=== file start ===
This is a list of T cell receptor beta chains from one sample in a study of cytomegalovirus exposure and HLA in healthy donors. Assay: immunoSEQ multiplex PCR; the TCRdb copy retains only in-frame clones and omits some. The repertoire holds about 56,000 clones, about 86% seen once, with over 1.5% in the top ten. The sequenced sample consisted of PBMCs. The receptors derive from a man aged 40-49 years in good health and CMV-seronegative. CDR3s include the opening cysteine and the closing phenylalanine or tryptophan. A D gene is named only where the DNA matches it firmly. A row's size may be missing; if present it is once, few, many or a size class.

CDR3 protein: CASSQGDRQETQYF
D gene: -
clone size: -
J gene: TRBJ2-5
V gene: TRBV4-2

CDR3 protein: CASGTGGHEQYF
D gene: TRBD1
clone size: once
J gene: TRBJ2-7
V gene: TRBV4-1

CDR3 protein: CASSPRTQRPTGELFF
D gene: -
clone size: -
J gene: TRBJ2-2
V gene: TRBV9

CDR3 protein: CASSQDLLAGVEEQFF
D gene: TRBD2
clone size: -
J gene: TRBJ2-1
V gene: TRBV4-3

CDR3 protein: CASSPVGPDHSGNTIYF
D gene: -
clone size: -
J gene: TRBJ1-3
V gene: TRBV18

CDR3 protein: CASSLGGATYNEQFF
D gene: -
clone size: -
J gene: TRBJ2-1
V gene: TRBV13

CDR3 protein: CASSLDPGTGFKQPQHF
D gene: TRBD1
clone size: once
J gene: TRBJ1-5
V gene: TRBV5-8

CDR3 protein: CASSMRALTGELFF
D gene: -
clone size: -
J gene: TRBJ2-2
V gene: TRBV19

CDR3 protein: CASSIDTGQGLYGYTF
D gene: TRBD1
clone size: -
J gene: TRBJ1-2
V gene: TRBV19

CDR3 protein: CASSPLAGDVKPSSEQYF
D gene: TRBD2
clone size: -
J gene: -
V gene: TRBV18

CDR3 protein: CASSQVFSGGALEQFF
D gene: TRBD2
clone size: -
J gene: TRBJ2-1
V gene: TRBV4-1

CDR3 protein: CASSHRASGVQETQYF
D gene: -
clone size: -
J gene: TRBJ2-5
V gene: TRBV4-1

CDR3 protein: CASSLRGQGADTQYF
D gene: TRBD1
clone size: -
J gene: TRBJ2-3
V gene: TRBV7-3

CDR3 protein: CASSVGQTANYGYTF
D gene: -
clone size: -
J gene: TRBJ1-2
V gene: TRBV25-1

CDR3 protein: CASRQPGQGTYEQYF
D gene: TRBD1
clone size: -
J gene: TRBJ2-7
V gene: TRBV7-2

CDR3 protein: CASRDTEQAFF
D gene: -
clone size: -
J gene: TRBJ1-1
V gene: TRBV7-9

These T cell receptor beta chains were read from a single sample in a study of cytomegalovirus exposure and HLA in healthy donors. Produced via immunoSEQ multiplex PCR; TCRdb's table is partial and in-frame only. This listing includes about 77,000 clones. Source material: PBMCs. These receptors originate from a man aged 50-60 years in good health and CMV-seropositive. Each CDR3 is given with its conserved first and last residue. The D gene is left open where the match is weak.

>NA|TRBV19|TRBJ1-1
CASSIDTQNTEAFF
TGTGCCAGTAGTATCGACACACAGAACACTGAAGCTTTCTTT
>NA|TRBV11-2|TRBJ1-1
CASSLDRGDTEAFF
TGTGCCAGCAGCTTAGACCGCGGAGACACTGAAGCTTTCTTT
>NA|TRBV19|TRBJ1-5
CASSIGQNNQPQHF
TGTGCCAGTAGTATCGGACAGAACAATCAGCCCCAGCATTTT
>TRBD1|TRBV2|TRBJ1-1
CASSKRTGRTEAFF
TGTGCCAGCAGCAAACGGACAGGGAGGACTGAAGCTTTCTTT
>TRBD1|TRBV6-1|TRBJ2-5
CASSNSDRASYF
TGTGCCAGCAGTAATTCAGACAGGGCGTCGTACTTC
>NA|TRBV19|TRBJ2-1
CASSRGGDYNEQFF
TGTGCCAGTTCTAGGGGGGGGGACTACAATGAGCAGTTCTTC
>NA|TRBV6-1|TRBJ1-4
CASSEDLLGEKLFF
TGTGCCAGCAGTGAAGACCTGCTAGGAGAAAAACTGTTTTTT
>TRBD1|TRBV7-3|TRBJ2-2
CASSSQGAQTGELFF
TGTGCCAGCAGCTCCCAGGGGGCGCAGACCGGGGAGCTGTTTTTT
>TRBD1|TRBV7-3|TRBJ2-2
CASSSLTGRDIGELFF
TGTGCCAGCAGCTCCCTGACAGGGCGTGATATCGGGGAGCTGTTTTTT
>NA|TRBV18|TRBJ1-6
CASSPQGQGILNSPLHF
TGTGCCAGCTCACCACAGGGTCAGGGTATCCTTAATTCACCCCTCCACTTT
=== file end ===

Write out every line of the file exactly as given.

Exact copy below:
This is a list of T cell receptor beta chains from one sample in a study of cytomegalovirus exposure and HLA in healthy donors. Assay: immunoSEQ multiplex PCR; the TCRdb copy retains only in-frame clones and omits some. The repertoire holds about 56,000 clones, about 86% seen once, with over 1.5% in the top ten. The sequenced sample consisted of PBMCs. The receptors derive from a man aged 40-49 years in good health and CMV-seronegative. CDR3s include the opening cysteine and the closing phenylalanine or tryptophan. A D gene is named only where the DNA matches it firmly. A row's size may be missing; if present it is once, few, many or a size class.

CDR3 protein: CASSQGDRQETQYF
D gene: -
clone size: -
J gene: TRBJ2-5
V gene: TRBV4-2

CDR3 protein: CASGTGGHEQYF
D gene: TRBD1
clone size: once
J gene: TRBJ2-7
V gene: TRBV4-1

CDR3 protein: CASSPRTQRPTGELFF
D gene: -
clone size: -
J gene: TRBJ2-2
V gene: TRBV9

CDR3 protein: CASSQDLLAGVEEQFF
D gene: TRBD2
clone size: -
J gene: TRBJ2-1
V gene: TRBV4-3

CDR3 protein: CASSPVGPDHSGNTIYF
D gene: -
clone size: -
J gene: TRBJ1-3
V gene: TRBV18

CDR3 protein: CASSLGGATYNEQFF
D gene: -
clone size: -
J gene: TRBJ2-1
V gene: TRBV13

CDR3 protein: CASSLDPGTGFKQPQHF
D gene: TRBD1
clone size: once
J gene: TRBJ1-5
V gene: TRBV5-8

CDR3 protein: CASSMRALTGELFF
D gene: -
clone size: -
J gene: TRBJ2-2
V gene: TRBV19

CDR3 protein: CASSIDTGQGLYGYTF
D gene: TRBD1
clone size: -
J gene: TRBJ1-2
V gene: TRBV19

CDR3 protein: CASSPLAGDVKPSSEQYF
D gene: TRBD2
clone size: -
J gene: -
V gene: TRBV18

CDR3 protein: CASSQVFSGGALEQFF
D gene: TRBD2
clone size: -
J gene: TRBJ2-1
V gene: TRBV4-1

CDR3 protein: CASSHRASGVQETQYF
D gene: -
clone size: -
J gene: TRBJ2-5
V gene: TRBV4-1

CDR3 protein: CASSLRGQGADTQYF
D gene: TRBD1
clone size: -
J gene: TRBJ2-3
V gene: TRBV7-3

CDR3 protein: CASSVGQTANYGYTF
D gene: -
clone size: -
J gene: TRBJ1-2
V gene: TRBV25-1

CDR3 protein: CASRQPGQGTYEQYF
D gene: TRBD1
clone size: -
J gene: TRBJ2-7
V gene: TRBV7-2

CDR3 protein: CASRDTEQAFF
D gene: -
clone size: -
J gene: TRBJ1-1
V gene: TRBV7-9

These T cell receptor beta chains were read from a single sample in a study of cytomegalovirus exposure and HLA in healthy donors. Produced via immunoSEQ multiplex PCR; TCRdb's table is partial and in-frame only. This listing includes about 77,000 clones. Source material: PBMCs. These receptors originate from a man aged 50-60 years in good health and CMV-seropositive. Each CDR3 is given with its conserved first and last residue. The D gene is left open where the match is weak.

>NA|TRBV19|TRBJ1-1
CASSIDTQNTEAFF
TGTGCCAGTAGTATCGACACACAGAACACTGAAGCTTTCTTT
>NA|TRBV11-2|TRBJ1-1
CASSLDRGDTEAFF
TGTGCCAGCAGCTTAGACCGCGGAGACACTGAAGCTTTCTTT
>NA|TRBV19|TRBJ1-5
CASSIGQNNQPQHF
TGTGCCAGTAGTATCGGACAGAACAATCAGCCCCAGCATTTT
>TRBD1|TRBV2|TRBJ1-1
CASSKRTGRTEAFF
TGTGCCAGCAGCAAACGGACAGGGAGGACTGAAGCTTTCTTT
>TRBD1|TRBV6-1|TRBJ2-5
CASSNSDRASYF
TGTGCCAGCAGTAATTCAGACAGGGCGTCGTACTTC
>NA|TRBV19|TRBJ2-1
CASSRGGDYNEQFF
TGTGCCAGTTCTAGGGGGGGGGACTACAATGAGCAGTTCTTC
>NA|TRBV6-1|TRBJ1-4
CASSEDLLGEKLFF
TGTGCCAGCAGTGAAGACCTGCTAGGAGAAAAACTGTTTTTT
>TRBD1|TRBV7-3|TRBJ2-2
CASSSQGAQTGELFF
TGTGCCAGCAGCTCCCAGGGGGCGCAGACCGGGGAGCTGTTTTTT
>TRBD1|TRBV7-3|TRBJ2-2
CASSSLTGRDIGELFF
TGTGCCAGCAGCTCCCTGACAGGGCGTGATATCGGGGAGCTGTTTTTT
>NA|TRBV18|TRBJ1-6
CASSPQGQGILNSPLHF
TGTGCCAGCTCACCACAGGGTCAGGGTATCCTTAATTCACCCCTCCACTTT